Business: Jamaica Tea
Owner: Peter Hackett
Peter Hackett’s wife was six months pregnant with the couple’s second child and his family was in financial turmoil. The Internet company he started up with family savings failed, and he was left with two choices: Work for someone else or begin a new chapter of his life and follow a dream.
While eating at a local taqueria with his wife, Peter tasted a drink called “Jamaica" (pronounced 'Ha-MY-Ka'), a traditional Mexican drink made with Hibiscus flowers).
One sip and he was hooked.
When Peter began to look for this newfound drink, he could not find it in a ready-to-pour variety at any store. So, Peter began making his own and selling it at local events and food fairs. Right away, Peter noticed that customers pronounced Jamaica just as it sounded, not using the Spanish pronunciation, which is how Jamaica Tea Company’s name eventually evolved.
How does Peter measure success? There is a clear order to success in his mind: Money, time, and happiness. A business must be profitable yet still enable the owner to spend quality time with his family, which then results in overall happiness.
“For me, spending time with my family makes me happy, and my passion (which also makes me happy) is growing a successful business by developing new products, connecting with customers, and improving operations," Peter said.
Jamaica Tea Company sells freshly made tea and coffee beverages, often brewed just hours before going to each farmer’s market, making it the freshest ready-to-drink beverage available. They brew their coffee and tea without preservatives or citric acid and use only the finest and freshest organic ingredients.
All of their beverages are gluten free, vegan, and non-dairy. Varieties include Original Jamaica Tea, Energy Mojito Mate’, Coffee Now!, Iced Coffee With Soymilk, and Iced Mocha With Soymilk.
Jamaica Tea Company sells their product at two farmer’s markets each week, both in San Ramon. One thing that makes Peter successful at farmer’s markets is his ability to attract customers, noting that at the market 50 percent is product and 50 percent is personality, meaning the ability to talk with customers, get them to his booth to try his etas, and then get them hooked on what they’ve tried.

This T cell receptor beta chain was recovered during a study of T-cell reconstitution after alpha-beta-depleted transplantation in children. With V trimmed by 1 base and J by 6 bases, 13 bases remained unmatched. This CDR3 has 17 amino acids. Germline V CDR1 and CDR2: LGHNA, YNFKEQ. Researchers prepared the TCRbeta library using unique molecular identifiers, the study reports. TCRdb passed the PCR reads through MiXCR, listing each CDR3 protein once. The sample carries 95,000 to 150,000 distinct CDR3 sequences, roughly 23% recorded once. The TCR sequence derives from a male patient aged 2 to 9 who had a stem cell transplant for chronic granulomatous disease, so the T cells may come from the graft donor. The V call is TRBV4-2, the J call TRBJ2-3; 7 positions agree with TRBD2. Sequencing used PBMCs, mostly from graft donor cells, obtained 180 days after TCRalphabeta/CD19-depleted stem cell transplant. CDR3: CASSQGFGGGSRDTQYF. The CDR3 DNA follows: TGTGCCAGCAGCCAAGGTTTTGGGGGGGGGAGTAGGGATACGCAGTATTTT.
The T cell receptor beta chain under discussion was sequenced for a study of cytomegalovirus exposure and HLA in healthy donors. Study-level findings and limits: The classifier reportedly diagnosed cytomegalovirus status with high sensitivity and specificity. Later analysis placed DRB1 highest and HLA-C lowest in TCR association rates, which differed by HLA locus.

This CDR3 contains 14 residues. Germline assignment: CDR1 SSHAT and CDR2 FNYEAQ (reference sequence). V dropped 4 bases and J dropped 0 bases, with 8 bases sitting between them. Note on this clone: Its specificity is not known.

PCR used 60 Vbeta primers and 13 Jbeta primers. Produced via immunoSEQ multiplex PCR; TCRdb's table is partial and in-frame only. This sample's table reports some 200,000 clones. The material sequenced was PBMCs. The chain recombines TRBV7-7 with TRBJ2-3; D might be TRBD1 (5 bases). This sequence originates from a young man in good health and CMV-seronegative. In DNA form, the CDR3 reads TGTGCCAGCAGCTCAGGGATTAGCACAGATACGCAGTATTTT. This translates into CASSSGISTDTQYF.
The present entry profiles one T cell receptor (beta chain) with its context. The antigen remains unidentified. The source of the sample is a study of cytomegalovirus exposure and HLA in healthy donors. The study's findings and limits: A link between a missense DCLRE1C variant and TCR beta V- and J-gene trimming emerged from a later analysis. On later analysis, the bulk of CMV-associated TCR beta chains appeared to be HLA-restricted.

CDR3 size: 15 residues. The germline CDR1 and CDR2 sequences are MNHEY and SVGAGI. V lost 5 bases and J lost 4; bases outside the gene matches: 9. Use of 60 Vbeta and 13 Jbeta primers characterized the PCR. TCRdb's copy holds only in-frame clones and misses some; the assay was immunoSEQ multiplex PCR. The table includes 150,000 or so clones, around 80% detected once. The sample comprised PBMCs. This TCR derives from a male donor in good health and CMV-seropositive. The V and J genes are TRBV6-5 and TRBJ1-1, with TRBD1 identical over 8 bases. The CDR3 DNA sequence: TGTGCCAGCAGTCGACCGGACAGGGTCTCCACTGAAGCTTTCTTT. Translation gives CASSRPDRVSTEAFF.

This is not an easy skill to possess, being both entrepreneur and engaging spokesperson!
Peter specifically chooses the Thursday and Saturday San Ramon farmers markets because they are run by competent managers who are constantly trying to expand and improve the market each and every week.
Peter knows that the innovative management of markets means that ultimately, more customers will come and he’ll be able to sell more tea to a broader spectrum of clientele.
An added benefit of selling at markets instead of stores is that customers get the freshest product out there, one that hasn’t been sitting on store shelves or in trucks waiting to be delivered to stores.
So, next time you are at the artisan farmer’s market on Thursday or Saturday’s market, both housed at Bishop Ranch, stop by for a sample from Jamaica Tea Company.
Can’t make it to the market? You can also find the five drink varieties at most Whole Foods and some independent grocery stores.